A cortical microvascular structure in vascular dementia, Alzheimer's disease, frontotemporal lobar degeneration and nondemented controls: a sign of angiogenesis due to brain ischaemia?
Research output: Contribution to journal › Article
Aims: We observed a microvascular structure in the cerebral cortex that has not, to our knowledge, been previously described. We have termed the structure a ‘raspberry’, referring to its appearance under a bright-field microscope. We hypothesized that raspberries form through angiogenesis due to some form of brain ischaemia or hypoperfusion. The aims of this study were to quantify raspberry frequency within the cerebral cortex according to diagnosis (vascular dementia, Alzheimer's disease, frontotemporal lobar degeneration and nondemented controls) and brain regions (frontal, temporal, parietal and occipital cortices, regardless of diagnosis). Materials and methods: In each of 10 age-matched subjects per group, a 20-mm section of the cerebral cortex was examined in haematoxylin-and-eosin-stained sections of the frontal, temporal and parietal, and/or occipital lobes. Tests were performed to validate the haematoxylin-and-eosin-based identification of relative differences between the groups, and to investigate inter-rater variability. Results: Raspberry frequency was highest in subjects with vascular dementia, followed by those with frontotemporal lobar degeneration, Alzheimer's disease and last, nondemented controls. The frequency of raspberries in subjects with vascular dementia differed from that of all other groups at a statistically significant level. In the cerebral lobes, there was a statistically significant difference between the frontal and occipital cortices. Conclusions: We believe the results support the hypothesis that raspberries are a sign of angiogenesis in the adult brain. It is pertinent to discuss possible proangiogenic stimuli, including brain ischaemia (such as mild hypoperfusion due to a combination of small vessel disease and transient hypotension), neuroinflammation and protein pathology.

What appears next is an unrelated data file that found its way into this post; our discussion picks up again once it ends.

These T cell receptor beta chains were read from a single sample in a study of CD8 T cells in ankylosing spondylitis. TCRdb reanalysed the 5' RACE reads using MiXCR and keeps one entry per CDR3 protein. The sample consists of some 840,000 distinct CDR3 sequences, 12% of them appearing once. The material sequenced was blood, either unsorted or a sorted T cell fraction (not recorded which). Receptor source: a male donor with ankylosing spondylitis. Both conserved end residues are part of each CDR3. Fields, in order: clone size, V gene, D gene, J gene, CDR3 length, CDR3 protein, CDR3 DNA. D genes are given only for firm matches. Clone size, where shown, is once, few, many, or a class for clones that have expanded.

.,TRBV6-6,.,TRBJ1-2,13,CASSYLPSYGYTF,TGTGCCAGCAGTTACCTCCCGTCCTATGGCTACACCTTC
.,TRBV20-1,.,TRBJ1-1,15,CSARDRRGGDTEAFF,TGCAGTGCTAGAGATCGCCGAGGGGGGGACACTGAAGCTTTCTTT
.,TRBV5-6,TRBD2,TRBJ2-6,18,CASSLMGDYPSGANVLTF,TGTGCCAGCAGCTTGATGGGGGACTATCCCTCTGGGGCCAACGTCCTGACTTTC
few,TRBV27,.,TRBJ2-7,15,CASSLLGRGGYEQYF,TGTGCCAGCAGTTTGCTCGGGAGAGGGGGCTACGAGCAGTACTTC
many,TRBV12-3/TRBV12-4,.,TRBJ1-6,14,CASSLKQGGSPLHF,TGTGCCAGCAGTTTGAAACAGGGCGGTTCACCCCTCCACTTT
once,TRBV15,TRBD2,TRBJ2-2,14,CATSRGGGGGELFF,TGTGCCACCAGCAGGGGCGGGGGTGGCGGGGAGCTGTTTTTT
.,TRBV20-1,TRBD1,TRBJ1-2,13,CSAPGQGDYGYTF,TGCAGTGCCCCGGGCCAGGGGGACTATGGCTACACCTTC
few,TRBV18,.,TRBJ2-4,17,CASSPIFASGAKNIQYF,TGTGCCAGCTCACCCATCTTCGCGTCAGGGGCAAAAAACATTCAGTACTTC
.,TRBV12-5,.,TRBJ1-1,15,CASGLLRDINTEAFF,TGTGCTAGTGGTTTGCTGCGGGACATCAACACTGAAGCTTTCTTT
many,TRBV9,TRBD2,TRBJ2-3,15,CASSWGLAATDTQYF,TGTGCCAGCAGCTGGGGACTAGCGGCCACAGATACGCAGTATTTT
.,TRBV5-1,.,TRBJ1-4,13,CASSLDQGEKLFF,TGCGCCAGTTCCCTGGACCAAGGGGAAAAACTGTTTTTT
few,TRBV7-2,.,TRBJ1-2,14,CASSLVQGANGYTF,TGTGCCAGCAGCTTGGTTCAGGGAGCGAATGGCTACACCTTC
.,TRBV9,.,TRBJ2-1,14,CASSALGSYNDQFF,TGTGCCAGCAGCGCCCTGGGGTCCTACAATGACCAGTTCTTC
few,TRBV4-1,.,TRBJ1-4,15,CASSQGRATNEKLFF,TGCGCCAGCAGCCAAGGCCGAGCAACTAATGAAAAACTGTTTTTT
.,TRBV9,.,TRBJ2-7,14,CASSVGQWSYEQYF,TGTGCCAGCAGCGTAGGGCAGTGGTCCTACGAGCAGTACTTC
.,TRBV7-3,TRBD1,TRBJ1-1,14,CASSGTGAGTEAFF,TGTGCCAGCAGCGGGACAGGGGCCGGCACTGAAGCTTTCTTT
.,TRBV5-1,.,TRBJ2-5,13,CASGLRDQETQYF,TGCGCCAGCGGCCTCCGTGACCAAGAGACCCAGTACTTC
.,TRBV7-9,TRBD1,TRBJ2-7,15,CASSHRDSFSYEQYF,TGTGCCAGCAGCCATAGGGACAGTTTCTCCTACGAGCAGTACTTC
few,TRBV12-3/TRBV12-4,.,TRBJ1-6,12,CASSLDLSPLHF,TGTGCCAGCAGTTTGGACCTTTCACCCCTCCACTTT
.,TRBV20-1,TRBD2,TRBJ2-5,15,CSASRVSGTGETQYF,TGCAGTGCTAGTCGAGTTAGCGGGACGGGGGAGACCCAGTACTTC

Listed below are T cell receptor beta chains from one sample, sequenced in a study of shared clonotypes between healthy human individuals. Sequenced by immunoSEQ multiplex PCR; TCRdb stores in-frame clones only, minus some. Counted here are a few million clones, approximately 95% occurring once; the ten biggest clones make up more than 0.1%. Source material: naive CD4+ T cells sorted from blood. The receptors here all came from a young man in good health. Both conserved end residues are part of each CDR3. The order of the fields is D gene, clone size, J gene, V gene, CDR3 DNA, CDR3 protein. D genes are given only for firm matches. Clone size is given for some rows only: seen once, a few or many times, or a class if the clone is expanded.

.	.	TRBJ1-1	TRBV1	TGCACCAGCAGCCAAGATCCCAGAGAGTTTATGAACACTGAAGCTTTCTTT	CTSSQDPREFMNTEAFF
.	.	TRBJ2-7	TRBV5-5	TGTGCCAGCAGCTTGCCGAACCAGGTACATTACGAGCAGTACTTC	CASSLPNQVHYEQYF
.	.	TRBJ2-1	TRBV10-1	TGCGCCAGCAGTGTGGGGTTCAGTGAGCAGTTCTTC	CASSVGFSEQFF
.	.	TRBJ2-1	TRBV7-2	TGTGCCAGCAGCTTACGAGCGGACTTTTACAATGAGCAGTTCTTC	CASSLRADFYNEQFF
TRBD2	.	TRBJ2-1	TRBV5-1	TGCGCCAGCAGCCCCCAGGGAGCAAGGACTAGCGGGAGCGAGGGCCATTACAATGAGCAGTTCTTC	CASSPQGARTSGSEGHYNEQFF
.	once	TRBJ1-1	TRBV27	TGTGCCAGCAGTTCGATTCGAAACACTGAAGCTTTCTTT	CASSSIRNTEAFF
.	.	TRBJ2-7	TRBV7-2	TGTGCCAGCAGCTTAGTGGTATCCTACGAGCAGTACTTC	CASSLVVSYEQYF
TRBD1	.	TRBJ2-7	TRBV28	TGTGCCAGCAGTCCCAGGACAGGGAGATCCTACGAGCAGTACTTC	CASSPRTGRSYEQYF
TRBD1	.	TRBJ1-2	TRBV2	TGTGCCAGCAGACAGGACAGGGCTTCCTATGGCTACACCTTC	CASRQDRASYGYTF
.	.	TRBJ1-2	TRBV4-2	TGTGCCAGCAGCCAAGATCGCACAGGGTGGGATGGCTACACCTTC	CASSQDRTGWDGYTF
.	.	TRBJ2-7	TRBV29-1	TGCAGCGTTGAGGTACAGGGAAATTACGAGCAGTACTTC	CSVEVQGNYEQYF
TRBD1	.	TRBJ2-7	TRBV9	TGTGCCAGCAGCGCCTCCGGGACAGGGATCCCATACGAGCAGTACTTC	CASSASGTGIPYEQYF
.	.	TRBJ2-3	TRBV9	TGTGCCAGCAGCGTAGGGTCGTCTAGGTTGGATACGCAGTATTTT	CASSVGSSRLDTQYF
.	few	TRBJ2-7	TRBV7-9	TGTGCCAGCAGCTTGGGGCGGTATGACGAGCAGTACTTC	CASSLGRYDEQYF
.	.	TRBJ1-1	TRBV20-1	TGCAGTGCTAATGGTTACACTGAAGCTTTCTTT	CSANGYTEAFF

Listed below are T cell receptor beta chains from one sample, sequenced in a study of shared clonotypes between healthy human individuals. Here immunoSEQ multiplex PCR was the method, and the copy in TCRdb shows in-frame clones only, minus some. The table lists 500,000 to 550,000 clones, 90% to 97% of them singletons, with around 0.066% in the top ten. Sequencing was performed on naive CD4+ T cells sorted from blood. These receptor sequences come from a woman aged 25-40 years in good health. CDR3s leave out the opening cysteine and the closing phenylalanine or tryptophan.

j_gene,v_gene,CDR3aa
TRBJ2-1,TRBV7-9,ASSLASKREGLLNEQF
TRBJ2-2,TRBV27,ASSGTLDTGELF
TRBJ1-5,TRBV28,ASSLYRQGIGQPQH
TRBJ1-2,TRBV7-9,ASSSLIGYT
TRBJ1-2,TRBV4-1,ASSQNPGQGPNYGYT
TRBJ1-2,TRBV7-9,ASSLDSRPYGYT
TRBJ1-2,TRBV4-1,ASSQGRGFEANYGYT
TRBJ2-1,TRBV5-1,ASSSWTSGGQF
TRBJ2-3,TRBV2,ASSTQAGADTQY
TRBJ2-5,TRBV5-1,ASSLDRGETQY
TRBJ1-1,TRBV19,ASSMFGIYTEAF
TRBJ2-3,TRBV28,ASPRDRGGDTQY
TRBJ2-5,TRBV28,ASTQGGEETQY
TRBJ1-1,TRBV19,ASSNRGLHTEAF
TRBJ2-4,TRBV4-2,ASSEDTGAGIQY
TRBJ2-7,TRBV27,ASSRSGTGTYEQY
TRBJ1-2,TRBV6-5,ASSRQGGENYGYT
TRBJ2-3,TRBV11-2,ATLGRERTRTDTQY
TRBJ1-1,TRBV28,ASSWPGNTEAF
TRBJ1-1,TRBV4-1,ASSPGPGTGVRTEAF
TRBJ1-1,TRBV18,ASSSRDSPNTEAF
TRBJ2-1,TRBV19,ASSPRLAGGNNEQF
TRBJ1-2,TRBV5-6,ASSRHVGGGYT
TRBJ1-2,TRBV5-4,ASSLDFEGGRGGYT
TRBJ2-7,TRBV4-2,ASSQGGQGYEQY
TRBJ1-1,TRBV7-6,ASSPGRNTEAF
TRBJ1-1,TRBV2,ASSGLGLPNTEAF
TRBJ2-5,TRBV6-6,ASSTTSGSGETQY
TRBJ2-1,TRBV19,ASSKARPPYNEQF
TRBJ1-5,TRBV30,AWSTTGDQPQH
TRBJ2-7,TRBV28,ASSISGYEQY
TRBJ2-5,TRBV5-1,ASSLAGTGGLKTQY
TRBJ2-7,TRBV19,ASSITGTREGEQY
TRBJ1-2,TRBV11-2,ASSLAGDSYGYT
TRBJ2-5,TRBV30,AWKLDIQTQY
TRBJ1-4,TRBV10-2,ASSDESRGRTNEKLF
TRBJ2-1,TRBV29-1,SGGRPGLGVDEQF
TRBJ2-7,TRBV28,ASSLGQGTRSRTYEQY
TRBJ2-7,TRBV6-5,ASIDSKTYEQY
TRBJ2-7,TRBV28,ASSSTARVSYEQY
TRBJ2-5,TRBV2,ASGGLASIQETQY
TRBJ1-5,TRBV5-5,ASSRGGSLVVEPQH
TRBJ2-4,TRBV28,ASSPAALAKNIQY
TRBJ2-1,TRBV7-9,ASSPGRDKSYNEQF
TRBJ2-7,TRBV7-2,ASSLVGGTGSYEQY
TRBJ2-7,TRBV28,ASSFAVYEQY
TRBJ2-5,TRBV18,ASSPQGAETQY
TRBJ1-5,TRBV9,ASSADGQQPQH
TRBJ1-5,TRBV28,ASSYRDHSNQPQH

|Research areas and keywords||
Subject classification (UKÄ) – MANDATORY
|Journal||Neuropathology and Applied Neurobiology|
|Publication status||E-pub ahead of print - 2019|